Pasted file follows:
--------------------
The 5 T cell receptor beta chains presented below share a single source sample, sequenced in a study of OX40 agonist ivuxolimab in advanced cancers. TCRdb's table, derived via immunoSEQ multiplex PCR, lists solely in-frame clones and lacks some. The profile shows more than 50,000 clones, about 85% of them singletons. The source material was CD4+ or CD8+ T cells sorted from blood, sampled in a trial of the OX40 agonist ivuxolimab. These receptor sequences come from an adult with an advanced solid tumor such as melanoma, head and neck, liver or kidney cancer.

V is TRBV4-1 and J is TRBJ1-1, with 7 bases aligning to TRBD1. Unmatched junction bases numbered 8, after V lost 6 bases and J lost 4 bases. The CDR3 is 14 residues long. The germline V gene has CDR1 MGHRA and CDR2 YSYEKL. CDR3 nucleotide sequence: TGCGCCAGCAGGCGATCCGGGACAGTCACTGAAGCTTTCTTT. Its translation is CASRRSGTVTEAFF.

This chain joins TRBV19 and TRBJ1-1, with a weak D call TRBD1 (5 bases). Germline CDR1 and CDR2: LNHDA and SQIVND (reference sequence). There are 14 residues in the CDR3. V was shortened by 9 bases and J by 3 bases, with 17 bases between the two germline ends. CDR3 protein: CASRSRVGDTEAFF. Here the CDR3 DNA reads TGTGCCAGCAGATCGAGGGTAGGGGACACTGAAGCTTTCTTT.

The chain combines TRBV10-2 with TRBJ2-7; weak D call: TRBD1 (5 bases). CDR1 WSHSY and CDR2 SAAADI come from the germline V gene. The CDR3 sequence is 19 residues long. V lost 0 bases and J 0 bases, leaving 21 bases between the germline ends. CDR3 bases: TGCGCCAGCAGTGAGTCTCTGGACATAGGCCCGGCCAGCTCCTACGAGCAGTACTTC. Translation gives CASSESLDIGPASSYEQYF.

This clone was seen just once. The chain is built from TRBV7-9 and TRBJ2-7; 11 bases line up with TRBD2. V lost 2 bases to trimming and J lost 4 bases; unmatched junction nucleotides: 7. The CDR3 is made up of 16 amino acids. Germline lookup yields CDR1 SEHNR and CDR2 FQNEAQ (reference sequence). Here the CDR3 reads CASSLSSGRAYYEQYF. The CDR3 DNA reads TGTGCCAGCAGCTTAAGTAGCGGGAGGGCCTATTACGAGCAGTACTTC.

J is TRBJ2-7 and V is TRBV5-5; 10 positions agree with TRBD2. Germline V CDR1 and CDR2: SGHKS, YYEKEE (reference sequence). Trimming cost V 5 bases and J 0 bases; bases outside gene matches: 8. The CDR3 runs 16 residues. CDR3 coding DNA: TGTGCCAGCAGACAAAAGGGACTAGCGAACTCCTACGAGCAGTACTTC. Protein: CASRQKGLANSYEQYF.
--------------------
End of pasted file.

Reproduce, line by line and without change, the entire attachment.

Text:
The 5 T cell receptor beta chains presented below share a single source sample, sequenced in a study of OX40 agonist ivuxolimab in advanced cancers. TCRdb's table, derived via immunoSEQ multiplex PCR, lists solely in-frame clones and lacks some. The profile shows more than 50,000 clones, about 85% of them singletons. The source material was CD4+ or CD8+ T cells sorted from blood, sampled in a trial of the OX40 agonist ivuxolimab. These receptor sequences come from an adult with an advanced solid tumor such as melanoma, head and neck, liver or kidney cancer.

V is TRBV4-1 and J is TRBJ1-1, with 7 bases aligning to TRBD1. Unmatched junction bases numbered 8, after V lost 6 bases and J lost 4 bases. The CDR3 is 14 residues long. The germline V gene has CDR1 MGHRA and CDR2 YSYEKL. CDR3 nucleotide sequence: TGCGCCAGCAGGCGATCCGGGACAGTCACTGAAGCTTTCTTT. Its translation is CASRRSGTVTEAFF.

This chain joins TRBV19 and TRBJ1-1, with a weak D call TRBD1 (5 bases). Germline CDR1 and CDR2: LNHDA and SQIVND (reference sequence). There are 14 residues in the CDR3. V was shortened by 9 bases and J by 3 bases, with 17 bases between the two germline ends. CDR3 protein: CASRSRVGDTEAFF. Here the CDR3 DNA reads TGTGCCAGCAGATCGAGGGTAGGGGACACTGAAGCTTTCTTT.

The chain combines TRBV10-2 with TRBJ2-7; weak D call: TRBD1 (5 bases). CDR1 WSHSY and CDR2 SAAADI come from the germline V gene. The CDR3 sequence is 19 residues long. V lost 0 bases and J 0 bases, leaving 21 bases between the germline ends. CDR3 bases: TGCGCCAGCAGTGAGTCTCTGGACATAGGCCCGGCCAGCTCCTACGAGCAGTACTTC. Translation gives CASSESLDIGPASSYEQYF.

This clone was seen just once. The chain is built from TRBV7-9 and TRBJ2-7; 11 bases line up with TRBD2. V lost 2 bases to trimming and J lost 4 bases; unmatched junction nucleotides: 7. The CDR3 is made up of 16 amino acids. Germline lookup yields CDR1 SEHNR and CDR2 FQNEAQ (reference sequence). Here the CDR3 reads CASSLSSGRAYYEQYF. The CDR3 DNA reads TGTGCCAGCAGCTTAAGTAGCGGGAGGGCCTATTACGAGCAGTACTTC.

J is TRBJ2-7 and V is TRBV5-5; 10 positions agree with TRBD2. Germline V CDR1 and CDR2: SGHKS, YYEKEE (reference sequence). Trimming cost V 5 bases and J 0 bases; bases outside gene matches: 8. The CDR3 runs 16 residues. CDR3 coding DNA: TGTGCCAGCAGACAAAAGGGACTAGCGAACTCCTACGAGCAGTACTTC. Protein: CASRQKGLANSYEQYF.